Fairness means both the mortals falling off the plank into the lava at the same time, balance is something a succubus weighs herself on against a sack full of bloody archon feathers to check that she hasn’t been overindulging this month, and logic means that it’s never the succubus at fault – always the incompetent idiot of a second-rate hairdresser who is incapable of living up to a succubus’ expectations. Oh: And always remember it’s a succubus’ privilege to change her mind without any warning…
;)

If a sister succubus seduces this villain or a key henchman and things take their course… Well is this villain likely to be good around a young alu-fiend?
He's not likely to live long enough. Either he's going to try and fight someone or something in one of his matches that he doesn't have the skill to handle, or a group is going to catch up with him as he gets ever more reckless.
Although depending on the local inheritance traditions, a premature demise could prove highly beneficial to an infant daughter and her mother if he's been any good as a merchant...

Should a succubus tip off any organisations as to the identity, location, and/or activities of this person?
Oh yes. The Pathfinders, the Bellflower network, the church of Cayden Cailean... The list of organisations a succubus could sell this man out to in exchange for a future favour (or even just for the sheer fun of it) is extensive. And as part of any deal, it might be worth getting concessions as to the disposition of his personal effects and properties...

How much money would I lend this person?
Not one copper coin unless repayment at extortionate interest was guaranteed within twenty-four hours, or it was essential to setting him up for a violent and messy demise.

Other comments? (including fruitcake rating where appropriate)
This villain might actually be more entertaining once dead, if he comes back as some sort of ghost or spectre...
Fruitcake rating:
Slightly out of control bloodthirst earns him a rating of one currant bun.

Rating on the Gulga-Bracht supersuccubus scale of villainy:
3 (petty-crook or equivalent)

Further Disclaimer:
Ask A RPGSupersuccubus (still with half an eye on Lord Orcus) would once again like to clarify that mortal voters should probably rely on more than just her own (impeccable) assessments in making up their minds on how to vote. Thank You.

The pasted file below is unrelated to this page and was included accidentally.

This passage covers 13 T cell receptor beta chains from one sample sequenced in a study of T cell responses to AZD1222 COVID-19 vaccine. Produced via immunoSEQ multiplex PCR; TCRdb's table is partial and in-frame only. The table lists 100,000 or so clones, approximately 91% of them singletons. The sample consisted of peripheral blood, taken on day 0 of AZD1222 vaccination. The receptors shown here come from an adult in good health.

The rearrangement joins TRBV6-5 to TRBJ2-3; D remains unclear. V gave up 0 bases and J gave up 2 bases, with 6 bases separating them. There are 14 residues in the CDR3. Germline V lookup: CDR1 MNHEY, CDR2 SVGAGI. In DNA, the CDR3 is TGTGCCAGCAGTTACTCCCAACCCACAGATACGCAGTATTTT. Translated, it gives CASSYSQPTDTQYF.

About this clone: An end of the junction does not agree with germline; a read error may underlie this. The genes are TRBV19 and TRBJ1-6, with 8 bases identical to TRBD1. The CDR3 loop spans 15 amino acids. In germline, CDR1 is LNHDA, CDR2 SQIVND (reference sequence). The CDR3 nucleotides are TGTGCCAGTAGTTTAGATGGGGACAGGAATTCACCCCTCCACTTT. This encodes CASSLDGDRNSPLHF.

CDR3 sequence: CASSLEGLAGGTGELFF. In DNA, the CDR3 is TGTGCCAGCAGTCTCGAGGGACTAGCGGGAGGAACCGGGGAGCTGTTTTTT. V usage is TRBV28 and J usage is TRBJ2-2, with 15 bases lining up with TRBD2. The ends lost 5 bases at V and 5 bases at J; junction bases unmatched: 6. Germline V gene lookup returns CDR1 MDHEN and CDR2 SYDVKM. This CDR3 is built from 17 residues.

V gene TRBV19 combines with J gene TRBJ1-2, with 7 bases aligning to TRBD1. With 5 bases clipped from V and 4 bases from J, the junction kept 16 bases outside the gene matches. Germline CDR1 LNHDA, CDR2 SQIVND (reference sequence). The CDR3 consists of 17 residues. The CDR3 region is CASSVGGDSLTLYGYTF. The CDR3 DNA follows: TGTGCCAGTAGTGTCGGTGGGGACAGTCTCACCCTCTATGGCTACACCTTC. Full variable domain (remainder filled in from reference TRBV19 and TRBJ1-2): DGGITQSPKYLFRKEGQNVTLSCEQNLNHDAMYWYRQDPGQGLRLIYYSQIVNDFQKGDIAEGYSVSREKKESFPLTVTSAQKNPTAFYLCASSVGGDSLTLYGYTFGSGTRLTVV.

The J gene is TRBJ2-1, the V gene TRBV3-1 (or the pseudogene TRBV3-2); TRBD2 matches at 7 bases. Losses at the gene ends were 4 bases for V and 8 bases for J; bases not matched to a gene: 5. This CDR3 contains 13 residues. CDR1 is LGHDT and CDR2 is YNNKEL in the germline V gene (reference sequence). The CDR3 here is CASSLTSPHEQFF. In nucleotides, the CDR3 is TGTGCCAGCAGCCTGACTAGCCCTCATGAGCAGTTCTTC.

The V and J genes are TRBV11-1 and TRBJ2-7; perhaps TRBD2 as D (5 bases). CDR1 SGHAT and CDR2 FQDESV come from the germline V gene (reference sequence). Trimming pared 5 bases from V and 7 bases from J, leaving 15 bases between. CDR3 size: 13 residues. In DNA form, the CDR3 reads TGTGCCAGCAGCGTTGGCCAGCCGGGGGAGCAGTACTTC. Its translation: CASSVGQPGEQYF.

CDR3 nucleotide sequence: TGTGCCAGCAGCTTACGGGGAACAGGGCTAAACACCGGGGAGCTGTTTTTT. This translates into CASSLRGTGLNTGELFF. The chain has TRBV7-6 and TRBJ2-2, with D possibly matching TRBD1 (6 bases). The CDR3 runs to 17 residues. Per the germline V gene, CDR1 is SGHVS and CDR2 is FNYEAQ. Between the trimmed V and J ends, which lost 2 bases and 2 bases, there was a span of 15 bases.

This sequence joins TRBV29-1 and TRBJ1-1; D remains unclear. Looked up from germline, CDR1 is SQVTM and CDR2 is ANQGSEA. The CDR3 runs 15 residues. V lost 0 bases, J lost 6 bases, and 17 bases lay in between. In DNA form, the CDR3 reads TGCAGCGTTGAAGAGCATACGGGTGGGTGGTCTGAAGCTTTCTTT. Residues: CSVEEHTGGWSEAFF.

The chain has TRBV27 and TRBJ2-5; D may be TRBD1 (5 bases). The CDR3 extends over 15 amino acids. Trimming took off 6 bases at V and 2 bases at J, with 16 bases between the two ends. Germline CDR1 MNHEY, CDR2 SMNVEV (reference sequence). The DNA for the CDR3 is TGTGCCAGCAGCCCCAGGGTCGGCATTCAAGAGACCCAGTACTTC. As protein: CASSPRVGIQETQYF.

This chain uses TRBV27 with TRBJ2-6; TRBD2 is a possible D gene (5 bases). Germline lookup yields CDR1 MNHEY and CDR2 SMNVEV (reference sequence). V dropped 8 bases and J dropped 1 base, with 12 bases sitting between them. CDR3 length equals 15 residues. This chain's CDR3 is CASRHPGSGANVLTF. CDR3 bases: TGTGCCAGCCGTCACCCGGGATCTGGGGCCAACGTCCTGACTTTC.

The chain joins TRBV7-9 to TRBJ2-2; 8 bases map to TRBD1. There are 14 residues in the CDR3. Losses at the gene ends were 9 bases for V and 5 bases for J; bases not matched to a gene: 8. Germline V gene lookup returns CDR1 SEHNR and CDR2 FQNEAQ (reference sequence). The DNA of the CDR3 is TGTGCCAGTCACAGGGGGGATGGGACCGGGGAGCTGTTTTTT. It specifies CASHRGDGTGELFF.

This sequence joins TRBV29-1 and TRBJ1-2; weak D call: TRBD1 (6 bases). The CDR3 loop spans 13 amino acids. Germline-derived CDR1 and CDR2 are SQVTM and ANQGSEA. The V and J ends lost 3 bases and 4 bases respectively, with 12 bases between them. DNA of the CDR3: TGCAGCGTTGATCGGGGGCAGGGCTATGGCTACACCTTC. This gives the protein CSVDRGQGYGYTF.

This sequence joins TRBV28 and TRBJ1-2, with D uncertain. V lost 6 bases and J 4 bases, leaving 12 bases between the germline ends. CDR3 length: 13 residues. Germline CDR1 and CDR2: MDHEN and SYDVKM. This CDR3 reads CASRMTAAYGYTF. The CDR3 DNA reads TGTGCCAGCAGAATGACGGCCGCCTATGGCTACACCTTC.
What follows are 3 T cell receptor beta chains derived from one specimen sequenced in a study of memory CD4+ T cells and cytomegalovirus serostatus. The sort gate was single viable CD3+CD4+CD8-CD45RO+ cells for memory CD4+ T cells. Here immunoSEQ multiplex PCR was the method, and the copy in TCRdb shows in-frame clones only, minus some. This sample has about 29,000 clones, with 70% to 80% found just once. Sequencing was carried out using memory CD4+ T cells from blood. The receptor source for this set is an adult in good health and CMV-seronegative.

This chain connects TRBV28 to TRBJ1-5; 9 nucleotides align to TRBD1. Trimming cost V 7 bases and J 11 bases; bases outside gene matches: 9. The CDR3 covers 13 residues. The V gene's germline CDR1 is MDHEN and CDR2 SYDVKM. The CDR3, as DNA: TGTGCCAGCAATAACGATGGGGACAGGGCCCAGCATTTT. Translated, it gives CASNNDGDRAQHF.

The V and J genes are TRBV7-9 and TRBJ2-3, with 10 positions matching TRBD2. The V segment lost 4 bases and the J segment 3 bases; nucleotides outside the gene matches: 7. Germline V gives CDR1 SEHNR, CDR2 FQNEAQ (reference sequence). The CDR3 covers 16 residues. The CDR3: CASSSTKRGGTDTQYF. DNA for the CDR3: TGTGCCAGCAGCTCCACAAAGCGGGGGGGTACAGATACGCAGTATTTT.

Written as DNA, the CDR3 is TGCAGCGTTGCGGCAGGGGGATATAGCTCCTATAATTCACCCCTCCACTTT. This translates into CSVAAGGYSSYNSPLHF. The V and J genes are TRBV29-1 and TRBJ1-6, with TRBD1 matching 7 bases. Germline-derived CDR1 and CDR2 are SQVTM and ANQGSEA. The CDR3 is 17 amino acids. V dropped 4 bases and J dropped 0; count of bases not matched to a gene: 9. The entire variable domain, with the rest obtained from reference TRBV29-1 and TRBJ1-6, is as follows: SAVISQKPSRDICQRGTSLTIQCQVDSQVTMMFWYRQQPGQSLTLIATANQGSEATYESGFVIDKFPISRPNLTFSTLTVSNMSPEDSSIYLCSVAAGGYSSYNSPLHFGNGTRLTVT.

Dedicated Voter 2013

I quite like the concept here, and him being Andoren is a very nice touch. I'm going to look intoit in more depth after I sleep!


He's not a nice guy, but I'm not sure if "villain" really fits.

If he used his hound mastery to bully the citizens of a city and operate as more of an untouchable kin pin, then maybe that could work.

As is, he's just not evil enough to be a villain. I could even see him being an NPC that would be friendly with an adventuring group, as long as the group's alignment wasn't too good.


Why isnt this a cavalier/ rogue? Wouldnt he get so much more out of flanking with his hounds?


As a skeleton he's pretty decent, but it takes some work to make him villainous. That works against you, sadly. As a low level villain (say, a first level party) he works. Stat-wise he is close to CR 6, but with the multi-class I'd say he's more of a CR 5. His hound only has 19hp so against a competent 6th level party (or even 3rd level since he should be the most challenging encounter they face) that dog will fall quick. His damage and attack routine is very good for a CR 6, but those saving throws will get him stunned by a monk or glitterdusted/hideous laghtered to death. As a minor villain he works, but against a nearly competent group he won't be much of a challenge. A fair speed bump on a party's way to becoming famous and for that I'd say you did a fine job, but I don't believe you'll make it to the next round.

Good luck though.

Qadira RPG Superstar 2008 Top 6, Contributor , Dedicated Voter 2013

My mind immediately went to Ace the Bat Hound when I saw comments about the issues with him having the same dog in both identities.

You've produced a serviceable villain here, sort of a low-rent Michael Vick. Good portrait choice too. He'd fit right in to Lower Korvosa.

I'd put this one in the middle of the pack for the round. My last entry to read, it wasn't a disappoint, but it doesn't rise above. Good luck making it to round 4!


I just didn´t get why it was portrayed that blood-sport, involving slaves or the unwilling, was illegal in the Shackles. I mean, MAYBE it IS technically illegal, but it seems the sort of place where if you want to do illegal things, you just need the power/money/prestige to convince people it doesn´t matter... Which he apparently has if he such a succesful ´merchant´ (which would seem to signify less-than-stellar morals, given he makes his living in the capital of the Pirate Fleet). It seems wierd to say he fled from Andoran´s morals, but then apparently needs to hide his ´immorality´ in a den of thieves and scoundrels... I mean, that COULD be a wierd personality trait, but I don´t think you played it the right way to make it work.

The aspect of being a CHALLENGING villain is also important, and he falls flat there... I mean, any but the most over-powered builds have the cards stacked against them in 1 vs. PC Party action economy, but the only ´bone´ you throw him is his dog, which just isn´t that big of a threat. Giving him a posse, describing ways he sets up RIGGED fights, etc, are all ways the environment would make encounters with him/his agents difficult for the PCs... but we don´t see anything like that... I agree with Hexcaliber here. Making the uber-est min/maxed build isn´t the most important thing, but thinking about challenging encounters (that intersect with RP flavor) IS important for a Superstar Villain.

Andoran Dedicated Voter 2013

Pathfinder Adventure Path, Campaign Setting, Companion, Roleplaying Game Subscriber

Ethan,